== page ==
Out on the street, police cars, with sirens blaring, made regular appearances. Ambulances took people away on stretchers. Arguments broke out into fistfights.
But, hey: it was home.
And finding a place to live as a registered sex offender is no easy feat. Most people don’t think of sex offenders as good neighbors and landlords can be skittish about renting to them. For those with meager financial resources, like Bret, housing becomes even tougher. This may help to explain why, of the nearly 4,000 registered sex offenders in King County, 400 of them are homeless.
A fair number of offenders Bret had known at Twin Rivers lived in other rooms at the hotel. In prison, they noticed he opened and closed his eyes uncontrollably, so they gave him a nickname: Blinky. Bret hated the name. But it stuck.
Still, having people around proved good, because it meant Bret had company. He did whatever he could to keep anyone around, as another person nearby silenced the demons, sending the apparitions to the wall where they stood, mute.
Bret had described the demons to Lawrence McCollum, whom he’d met at Twin Rivers. They stood about three feet tall, floating just a few inches from the ground. Horns curved out of their heads. “To me,” says McCollum, “they sounded like something out of Dante.”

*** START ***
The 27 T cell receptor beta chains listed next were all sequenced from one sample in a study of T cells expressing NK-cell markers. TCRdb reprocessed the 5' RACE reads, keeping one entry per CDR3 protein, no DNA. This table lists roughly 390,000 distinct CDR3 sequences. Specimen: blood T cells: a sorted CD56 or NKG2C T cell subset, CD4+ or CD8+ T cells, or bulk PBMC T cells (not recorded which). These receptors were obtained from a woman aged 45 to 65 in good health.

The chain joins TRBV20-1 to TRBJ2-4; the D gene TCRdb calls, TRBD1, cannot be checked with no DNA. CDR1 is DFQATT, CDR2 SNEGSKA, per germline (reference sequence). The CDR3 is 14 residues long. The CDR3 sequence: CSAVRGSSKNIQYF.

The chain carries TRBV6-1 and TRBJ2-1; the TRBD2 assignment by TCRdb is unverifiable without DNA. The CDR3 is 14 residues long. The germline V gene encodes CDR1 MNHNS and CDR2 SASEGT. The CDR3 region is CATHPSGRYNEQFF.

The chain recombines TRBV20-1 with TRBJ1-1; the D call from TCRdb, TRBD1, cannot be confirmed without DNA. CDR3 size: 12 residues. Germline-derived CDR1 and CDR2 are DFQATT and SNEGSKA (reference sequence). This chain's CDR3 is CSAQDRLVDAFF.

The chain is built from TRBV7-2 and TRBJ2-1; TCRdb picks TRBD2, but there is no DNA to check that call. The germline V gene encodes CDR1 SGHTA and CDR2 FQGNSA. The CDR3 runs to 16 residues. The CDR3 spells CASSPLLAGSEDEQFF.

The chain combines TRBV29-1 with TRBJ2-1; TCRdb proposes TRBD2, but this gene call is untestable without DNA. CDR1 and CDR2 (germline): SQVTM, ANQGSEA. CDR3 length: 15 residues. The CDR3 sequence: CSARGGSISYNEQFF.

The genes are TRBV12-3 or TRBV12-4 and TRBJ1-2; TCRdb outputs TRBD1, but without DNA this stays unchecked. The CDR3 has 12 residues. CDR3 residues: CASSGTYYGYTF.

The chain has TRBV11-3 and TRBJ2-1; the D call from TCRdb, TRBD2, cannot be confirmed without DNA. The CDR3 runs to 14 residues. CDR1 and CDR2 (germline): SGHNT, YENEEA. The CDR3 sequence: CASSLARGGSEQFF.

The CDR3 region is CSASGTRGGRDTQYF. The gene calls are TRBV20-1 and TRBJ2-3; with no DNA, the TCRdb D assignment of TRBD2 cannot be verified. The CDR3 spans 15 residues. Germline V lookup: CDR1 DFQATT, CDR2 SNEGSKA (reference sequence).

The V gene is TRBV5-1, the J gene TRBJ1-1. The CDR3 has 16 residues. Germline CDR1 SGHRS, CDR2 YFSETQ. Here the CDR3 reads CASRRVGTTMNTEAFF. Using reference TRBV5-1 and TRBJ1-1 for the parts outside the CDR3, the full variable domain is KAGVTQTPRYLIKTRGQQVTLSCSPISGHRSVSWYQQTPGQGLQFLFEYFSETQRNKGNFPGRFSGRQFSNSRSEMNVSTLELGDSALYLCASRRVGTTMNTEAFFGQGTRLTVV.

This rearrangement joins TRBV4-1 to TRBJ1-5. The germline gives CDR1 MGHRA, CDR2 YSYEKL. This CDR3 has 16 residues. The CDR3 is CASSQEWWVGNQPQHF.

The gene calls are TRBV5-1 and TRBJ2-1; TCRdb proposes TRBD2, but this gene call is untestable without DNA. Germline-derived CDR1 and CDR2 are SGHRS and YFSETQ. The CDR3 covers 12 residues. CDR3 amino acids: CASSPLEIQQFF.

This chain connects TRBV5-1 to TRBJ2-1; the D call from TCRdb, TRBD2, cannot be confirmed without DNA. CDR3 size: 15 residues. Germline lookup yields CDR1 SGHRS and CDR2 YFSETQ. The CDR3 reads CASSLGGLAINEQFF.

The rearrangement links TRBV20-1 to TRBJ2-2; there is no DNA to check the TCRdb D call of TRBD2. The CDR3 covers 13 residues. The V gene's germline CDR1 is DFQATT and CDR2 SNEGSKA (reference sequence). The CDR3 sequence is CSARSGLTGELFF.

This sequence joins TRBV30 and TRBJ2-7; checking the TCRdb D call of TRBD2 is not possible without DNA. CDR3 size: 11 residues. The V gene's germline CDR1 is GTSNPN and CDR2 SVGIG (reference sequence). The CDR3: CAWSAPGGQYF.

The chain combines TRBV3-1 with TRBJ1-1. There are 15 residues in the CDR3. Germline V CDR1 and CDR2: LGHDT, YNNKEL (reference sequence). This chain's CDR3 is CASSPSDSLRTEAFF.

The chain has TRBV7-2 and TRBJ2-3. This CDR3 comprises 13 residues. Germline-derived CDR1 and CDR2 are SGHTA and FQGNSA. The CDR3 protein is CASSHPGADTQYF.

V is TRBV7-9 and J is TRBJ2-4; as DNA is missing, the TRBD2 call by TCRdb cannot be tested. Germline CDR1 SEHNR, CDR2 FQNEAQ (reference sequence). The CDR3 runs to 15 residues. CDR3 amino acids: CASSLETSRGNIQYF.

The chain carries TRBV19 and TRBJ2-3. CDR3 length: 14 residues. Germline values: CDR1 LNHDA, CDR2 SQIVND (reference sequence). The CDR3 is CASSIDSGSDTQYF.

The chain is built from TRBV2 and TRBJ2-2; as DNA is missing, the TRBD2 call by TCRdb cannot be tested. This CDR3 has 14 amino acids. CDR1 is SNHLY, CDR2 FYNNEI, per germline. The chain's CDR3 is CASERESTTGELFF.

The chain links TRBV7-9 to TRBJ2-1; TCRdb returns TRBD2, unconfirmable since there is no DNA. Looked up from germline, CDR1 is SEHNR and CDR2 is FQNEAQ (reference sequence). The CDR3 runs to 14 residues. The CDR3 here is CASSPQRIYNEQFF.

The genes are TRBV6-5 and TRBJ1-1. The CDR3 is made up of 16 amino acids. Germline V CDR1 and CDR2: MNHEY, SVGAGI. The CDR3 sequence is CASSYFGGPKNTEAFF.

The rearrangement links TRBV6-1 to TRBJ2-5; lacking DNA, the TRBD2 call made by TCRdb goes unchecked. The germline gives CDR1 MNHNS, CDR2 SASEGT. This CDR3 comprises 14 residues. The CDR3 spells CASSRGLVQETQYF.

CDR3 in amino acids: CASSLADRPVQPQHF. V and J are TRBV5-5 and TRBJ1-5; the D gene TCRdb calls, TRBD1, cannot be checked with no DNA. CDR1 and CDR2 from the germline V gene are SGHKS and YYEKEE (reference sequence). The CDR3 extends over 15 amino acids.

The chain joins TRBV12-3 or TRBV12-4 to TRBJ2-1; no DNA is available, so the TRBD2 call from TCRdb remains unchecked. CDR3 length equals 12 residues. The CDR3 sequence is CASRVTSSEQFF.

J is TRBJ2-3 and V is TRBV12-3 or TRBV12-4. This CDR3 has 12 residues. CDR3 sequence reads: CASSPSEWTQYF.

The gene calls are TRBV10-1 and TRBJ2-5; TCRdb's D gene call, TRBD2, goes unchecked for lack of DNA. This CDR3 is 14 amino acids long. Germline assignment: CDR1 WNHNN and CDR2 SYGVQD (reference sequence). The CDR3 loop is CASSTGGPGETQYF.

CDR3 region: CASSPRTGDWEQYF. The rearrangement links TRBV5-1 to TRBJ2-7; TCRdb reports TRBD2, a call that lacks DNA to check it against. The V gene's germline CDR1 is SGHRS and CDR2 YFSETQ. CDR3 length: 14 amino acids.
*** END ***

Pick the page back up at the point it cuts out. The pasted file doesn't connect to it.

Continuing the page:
Their faces were humanoid and they snarled and hissed from angry mouths. Whether on the bus, at Safeway, or the justice center downtown, the demons were there. They were always there.
Nighttime, though: that was the worst. Alone, with no one around, the voices, the demons, they nearly overwhelmed him. Sometimes, they even invaded his dreams. He talked over his symptoms with his treatment program clinician, Judy McCullough, during a one-on-one session. She told him she’d email Van Zandt, his PO, who could forward his concerns to Sound Mental Health, where Bret went for his meds and mental health meetings.
He’d mentioned the voices to Clinton and Nancy Erckenbrack, too. The pastor-and-wife couple from southwestern Washington had cared for him when Bret was in his teens, right after his first-degree child molestation charge. He wrote them a letter, thanking them for their encouragement. God Bless You. “Would you consider coming to visit me in Seattle?” he asked.